Two of the three observed tumors were monoclonal, whereas the third one was polyclonal consisting of at least six different clones. In addition, we were able to sustain one of the tumors ex vivo and prove its malignant phenotype and monoclonality by serial transplantation.
For both monoclonal tumors, we identified insertion sites of the integrated LeGO vectors. Notably, in both cases proto-oncogenes were located in close proximity to vector insertions. The first, MCF2/DBL is a guanine exchange factor (GEF) that activates GTP-binding proteins such as Cdc42, Rac, and Rho. This gene has been involved in carcinogenesis and progression of a variety of malignant diseases [28–30]. The other, MITF plays an important role during malignant transformation of melanocytes [31–33]. Both genes were strongly upregulated in FH-hTERT-derived tumors.
Since none of the two genes had been previously associated with liver cancer, we assessed their transcription levels in human HCC cell lines and HCC samples. For cell-line analysis we made use of the CellMinerHCC , a comprehensive microarray-based expression database for HCC cell lines. According to that data, MCF2 shows essentially no dysregulation in HCC cell lines. In contrast, we found a clear tendency towards moderate transcriptional upregulation of MITF in HCC cell lines. Notably, levels of upregulation were comparable to those of established, HCC-related proto-oncogenes such as H-RAS or SOX12. Moreover, in primary HCC we found upregulation of MCF2 in 21% and MITF in 33%. Even though the dataset is too small to draw any definite conclusions, it is intriguing to note that chronic infections with HBV and HCV seemed to be overrepresented in the etiology of HCC associated with increased expression of MCF2 and MITF (Supplementary Table 1).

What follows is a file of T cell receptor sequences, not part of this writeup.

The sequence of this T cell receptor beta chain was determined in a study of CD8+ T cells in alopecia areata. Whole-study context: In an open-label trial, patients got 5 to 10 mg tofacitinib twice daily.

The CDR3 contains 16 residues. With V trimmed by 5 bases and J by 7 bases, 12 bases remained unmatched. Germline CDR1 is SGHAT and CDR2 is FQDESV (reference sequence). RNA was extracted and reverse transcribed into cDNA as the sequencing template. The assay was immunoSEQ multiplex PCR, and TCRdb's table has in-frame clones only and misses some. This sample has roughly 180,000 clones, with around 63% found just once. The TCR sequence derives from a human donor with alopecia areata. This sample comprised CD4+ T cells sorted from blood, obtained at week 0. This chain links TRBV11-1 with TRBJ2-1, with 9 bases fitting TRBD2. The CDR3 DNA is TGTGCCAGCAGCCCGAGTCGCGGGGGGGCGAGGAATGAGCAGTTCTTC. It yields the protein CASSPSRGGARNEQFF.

Altogether, our data indicates that MCF2/DBL and MITF could play a role during malignant transformation of hepatocytes, although their actual impact needs to be evaluated in larger studies.